So it looks like the State of Hawaii has no problem with Charter Communications taking over Oceanic Time Warner Cable’s franchises. The proposed merger will affect about six million cable customers (200,000 of which are in Hawaii. The deal is worth nearly $80 billion.
“After an extensive review of the merger transaction application, which included statewide public hearings, we determined that the proposed transfer of Oceanic’s Hawaii cable franchises to Charter, with the conditions imposed on by the state, is in the public’s best interest,” said Ji Sook “Lisa” Kim, administrator of the state Dept. of Commerce and Consumer Affairs’ (DCCA) Cable Television Division, in a Dec. 18 news release. “As outlined in the Decision and Order, Charter is committed to improving cable networks in Hawaii and providing a low cost broadband service for Hawaii’s low-income consumers.”
Of course, the DCCA said its approval is “conditional” on Charter doing the following:
• Provide a broadband service for low-income consumers in Hawaii (providing families with children participating in the National School Lunch Program and seniors, age 65 and older who are eligible and receive federal Supplemental Security Income benefits, with broadband service initially for $14.99/month, at speeds up to 30 Megabits per second (Mbps) download, and 4 Mbps upload) within three years of the close of the merger transaction.
• Invest $10,000,000 to build out its networks in Hawaii; and build out 1,000 new line extensions of its networks to homes in its Hawaii cable franchise areas within three years of the close of the merger transaction.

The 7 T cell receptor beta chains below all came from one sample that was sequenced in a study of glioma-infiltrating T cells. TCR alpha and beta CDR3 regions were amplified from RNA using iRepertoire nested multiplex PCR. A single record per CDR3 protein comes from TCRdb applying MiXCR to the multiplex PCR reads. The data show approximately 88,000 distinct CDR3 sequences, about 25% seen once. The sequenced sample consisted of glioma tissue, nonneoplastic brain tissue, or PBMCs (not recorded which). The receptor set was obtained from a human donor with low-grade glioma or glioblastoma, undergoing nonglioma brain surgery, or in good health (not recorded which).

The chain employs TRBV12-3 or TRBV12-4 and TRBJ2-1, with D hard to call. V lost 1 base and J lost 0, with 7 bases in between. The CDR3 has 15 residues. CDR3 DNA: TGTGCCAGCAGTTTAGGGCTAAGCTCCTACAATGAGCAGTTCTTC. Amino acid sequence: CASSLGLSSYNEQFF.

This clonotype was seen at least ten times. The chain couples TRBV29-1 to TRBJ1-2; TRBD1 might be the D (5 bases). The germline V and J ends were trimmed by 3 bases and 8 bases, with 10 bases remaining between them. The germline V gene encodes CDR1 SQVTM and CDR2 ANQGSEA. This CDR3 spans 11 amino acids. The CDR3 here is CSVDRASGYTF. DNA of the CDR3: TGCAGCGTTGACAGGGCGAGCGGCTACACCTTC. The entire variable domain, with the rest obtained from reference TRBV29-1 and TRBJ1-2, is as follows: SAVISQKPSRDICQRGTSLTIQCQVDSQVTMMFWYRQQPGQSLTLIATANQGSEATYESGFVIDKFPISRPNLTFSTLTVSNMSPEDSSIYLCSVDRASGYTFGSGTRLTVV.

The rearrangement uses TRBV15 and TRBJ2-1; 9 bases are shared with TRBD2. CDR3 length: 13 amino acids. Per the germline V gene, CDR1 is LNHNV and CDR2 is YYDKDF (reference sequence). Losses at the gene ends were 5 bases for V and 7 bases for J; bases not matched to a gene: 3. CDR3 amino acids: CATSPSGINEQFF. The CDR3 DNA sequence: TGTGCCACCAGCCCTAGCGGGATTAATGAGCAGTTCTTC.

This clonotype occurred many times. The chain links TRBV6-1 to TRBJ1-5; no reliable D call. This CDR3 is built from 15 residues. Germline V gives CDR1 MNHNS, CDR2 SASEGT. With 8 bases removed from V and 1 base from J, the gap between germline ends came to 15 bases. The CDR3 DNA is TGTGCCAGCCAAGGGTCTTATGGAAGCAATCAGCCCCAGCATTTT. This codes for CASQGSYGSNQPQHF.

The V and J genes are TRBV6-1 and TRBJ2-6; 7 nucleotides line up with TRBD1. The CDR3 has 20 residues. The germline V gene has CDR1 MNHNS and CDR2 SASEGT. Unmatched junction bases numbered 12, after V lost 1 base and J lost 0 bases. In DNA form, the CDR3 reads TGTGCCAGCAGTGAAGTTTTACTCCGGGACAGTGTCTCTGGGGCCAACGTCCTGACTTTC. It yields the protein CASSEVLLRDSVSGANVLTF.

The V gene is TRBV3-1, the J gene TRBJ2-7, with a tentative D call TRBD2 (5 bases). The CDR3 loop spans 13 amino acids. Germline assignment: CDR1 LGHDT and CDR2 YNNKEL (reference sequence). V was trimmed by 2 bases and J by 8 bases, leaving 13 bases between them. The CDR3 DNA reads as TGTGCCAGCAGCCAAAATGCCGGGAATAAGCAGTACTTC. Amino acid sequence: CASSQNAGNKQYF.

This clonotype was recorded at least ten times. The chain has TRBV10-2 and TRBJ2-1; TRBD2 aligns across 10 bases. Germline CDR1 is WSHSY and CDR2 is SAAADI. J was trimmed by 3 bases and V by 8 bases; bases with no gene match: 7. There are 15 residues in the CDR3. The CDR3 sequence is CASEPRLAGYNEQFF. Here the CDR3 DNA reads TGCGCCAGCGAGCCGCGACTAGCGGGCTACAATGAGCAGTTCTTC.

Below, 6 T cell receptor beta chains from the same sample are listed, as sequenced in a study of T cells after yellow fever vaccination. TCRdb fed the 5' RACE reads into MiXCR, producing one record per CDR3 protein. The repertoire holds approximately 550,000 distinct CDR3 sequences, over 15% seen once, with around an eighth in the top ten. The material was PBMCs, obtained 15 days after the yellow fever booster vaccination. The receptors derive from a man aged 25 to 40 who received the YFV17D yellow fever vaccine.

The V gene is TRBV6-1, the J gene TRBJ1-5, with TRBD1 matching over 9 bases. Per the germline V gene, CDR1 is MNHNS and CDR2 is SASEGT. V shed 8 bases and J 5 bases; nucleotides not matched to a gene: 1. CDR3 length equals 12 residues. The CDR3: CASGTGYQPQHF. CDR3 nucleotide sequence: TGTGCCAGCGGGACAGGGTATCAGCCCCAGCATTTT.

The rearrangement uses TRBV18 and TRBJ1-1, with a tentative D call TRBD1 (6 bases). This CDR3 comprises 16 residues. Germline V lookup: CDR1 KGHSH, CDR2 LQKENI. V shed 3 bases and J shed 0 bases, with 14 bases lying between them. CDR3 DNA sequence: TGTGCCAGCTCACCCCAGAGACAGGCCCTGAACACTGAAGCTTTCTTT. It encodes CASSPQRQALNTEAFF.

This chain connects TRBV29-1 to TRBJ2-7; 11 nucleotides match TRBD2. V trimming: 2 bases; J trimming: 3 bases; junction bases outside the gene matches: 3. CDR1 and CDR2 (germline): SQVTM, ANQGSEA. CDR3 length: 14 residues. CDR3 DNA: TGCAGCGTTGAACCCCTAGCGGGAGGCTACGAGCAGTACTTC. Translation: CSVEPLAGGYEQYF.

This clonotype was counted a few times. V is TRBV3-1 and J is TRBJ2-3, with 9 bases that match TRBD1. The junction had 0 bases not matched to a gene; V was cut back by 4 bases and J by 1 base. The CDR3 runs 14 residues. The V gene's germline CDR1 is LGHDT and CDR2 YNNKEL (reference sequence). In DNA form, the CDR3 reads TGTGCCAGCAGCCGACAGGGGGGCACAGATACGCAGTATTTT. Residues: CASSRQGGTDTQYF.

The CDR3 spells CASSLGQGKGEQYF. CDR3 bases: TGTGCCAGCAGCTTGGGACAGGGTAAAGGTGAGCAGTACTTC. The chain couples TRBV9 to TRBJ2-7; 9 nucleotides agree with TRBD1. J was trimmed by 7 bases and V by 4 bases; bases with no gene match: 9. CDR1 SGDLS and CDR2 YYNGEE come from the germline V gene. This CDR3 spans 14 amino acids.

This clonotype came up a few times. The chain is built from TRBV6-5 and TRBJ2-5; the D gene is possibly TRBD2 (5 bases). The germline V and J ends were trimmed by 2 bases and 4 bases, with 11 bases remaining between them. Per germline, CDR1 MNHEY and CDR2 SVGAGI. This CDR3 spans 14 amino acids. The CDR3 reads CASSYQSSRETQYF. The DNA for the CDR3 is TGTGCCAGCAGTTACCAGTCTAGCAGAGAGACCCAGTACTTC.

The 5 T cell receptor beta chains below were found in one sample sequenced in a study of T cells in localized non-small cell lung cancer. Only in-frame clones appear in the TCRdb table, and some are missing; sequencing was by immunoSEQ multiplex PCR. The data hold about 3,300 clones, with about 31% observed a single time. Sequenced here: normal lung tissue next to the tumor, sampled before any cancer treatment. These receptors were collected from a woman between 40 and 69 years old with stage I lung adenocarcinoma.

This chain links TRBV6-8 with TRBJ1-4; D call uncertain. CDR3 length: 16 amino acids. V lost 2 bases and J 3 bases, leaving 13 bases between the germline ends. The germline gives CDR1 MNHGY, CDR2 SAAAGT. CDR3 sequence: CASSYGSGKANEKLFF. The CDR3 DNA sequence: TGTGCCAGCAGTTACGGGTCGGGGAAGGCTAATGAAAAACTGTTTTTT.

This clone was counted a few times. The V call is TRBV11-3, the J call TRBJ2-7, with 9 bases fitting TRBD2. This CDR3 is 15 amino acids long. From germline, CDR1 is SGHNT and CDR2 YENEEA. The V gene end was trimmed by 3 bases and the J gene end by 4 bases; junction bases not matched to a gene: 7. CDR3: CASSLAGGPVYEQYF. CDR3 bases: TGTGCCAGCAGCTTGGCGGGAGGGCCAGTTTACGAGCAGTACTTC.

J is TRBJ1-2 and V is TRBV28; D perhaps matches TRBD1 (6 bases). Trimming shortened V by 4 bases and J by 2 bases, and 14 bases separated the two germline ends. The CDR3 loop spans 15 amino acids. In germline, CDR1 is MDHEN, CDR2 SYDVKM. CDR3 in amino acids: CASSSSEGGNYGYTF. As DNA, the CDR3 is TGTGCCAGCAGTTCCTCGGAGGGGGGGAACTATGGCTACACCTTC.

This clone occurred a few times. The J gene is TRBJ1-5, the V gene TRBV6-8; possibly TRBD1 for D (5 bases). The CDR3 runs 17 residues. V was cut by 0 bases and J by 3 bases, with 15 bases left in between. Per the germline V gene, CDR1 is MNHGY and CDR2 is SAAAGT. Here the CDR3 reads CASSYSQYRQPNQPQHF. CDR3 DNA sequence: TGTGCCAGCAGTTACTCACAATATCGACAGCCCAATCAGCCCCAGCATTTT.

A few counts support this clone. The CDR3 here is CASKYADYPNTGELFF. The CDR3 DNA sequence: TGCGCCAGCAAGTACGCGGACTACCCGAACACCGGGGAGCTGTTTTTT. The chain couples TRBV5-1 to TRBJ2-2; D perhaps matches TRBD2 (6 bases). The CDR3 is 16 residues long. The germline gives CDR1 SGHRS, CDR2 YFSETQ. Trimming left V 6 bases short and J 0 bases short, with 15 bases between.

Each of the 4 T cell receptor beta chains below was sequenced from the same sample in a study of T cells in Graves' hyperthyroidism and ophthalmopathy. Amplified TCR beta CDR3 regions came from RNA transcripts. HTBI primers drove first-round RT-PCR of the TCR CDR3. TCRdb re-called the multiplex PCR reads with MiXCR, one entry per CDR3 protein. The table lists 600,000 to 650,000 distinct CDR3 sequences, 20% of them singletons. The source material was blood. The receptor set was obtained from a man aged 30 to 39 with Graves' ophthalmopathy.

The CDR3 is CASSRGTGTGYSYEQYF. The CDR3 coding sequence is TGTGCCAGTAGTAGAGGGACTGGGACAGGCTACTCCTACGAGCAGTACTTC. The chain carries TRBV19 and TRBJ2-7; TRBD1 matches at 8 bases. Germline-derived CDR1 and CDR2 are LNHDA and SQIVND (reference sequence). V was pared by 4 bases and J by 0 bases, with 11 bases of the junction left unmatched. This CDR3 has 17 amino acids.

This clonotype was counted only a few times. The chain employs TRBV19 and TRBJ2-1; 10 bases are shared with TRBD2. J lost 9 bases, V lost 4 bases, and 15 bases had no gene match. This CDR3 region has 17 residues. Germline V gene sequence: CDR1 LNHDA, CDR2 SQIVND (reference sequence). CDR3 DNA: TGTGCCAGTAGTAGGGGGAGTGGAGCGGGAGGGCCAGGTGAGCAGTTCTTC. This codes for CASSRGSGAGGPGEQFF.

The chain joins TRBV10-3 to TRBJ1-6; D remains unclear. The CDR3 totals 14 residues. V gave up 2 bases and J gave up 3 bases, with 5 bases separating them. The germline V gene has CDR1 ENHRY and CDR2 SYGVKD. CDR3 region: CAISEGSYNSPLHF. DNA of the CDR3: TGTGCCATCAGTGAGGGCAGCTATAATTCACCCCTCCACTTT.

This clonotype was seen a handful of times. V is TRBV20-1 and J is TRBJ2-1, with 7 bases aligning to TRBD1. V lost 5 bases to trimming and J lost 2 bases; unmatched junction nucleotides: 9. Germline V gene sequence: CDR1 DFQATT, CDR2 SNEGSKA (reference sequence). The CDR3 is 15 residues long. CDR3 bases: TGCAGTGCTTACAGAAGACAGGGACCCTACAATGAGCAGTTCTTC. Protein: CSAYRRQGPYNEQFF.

• Provide 1,000 new public WiFi access points within three years of the close of the merger transaction, 100 of these new access points to be deployed at public parks, civic and community centers, and other public open areas and gathering places at the direction of DCCA.
• Within 30 months after the close of the merger transaction, transition virtually all of OTWC’s cable systems to all-digital networks and, upon the conversion, Charter/OTWC shall provide, among other things, subscribers two (2) digital transport adaptors or “basic boxes” free of charge for a period of two (2) years and make them available at OTWC’s customer service centers and delivery by mail (including pre-paid return service).
• Promote and make available energy efficient set-top boxes (within three years of close of merger transaction, at least 90% of newly deployed boxes shall meet energy star requirements), and Charter/OTWC is encouraged to: (1) partner with community organizations to educate and promote the use energy efficient set-top boxes; and (2) develop an economically feasible program to trade out old boxes with efficient ones.
That’s a lot to ask for–especially the 30 Mbps download speed requirement (here on Maui, we average about a tenth of that). What’s more, it’s the Federal Communications Commission (FCC) that has ultimate say over the deal. According to the DCCA, they’ve now been reviewing the merger for 98 days.
Photo of an old Philco television set: Fourandsixty/Wikimedia Commons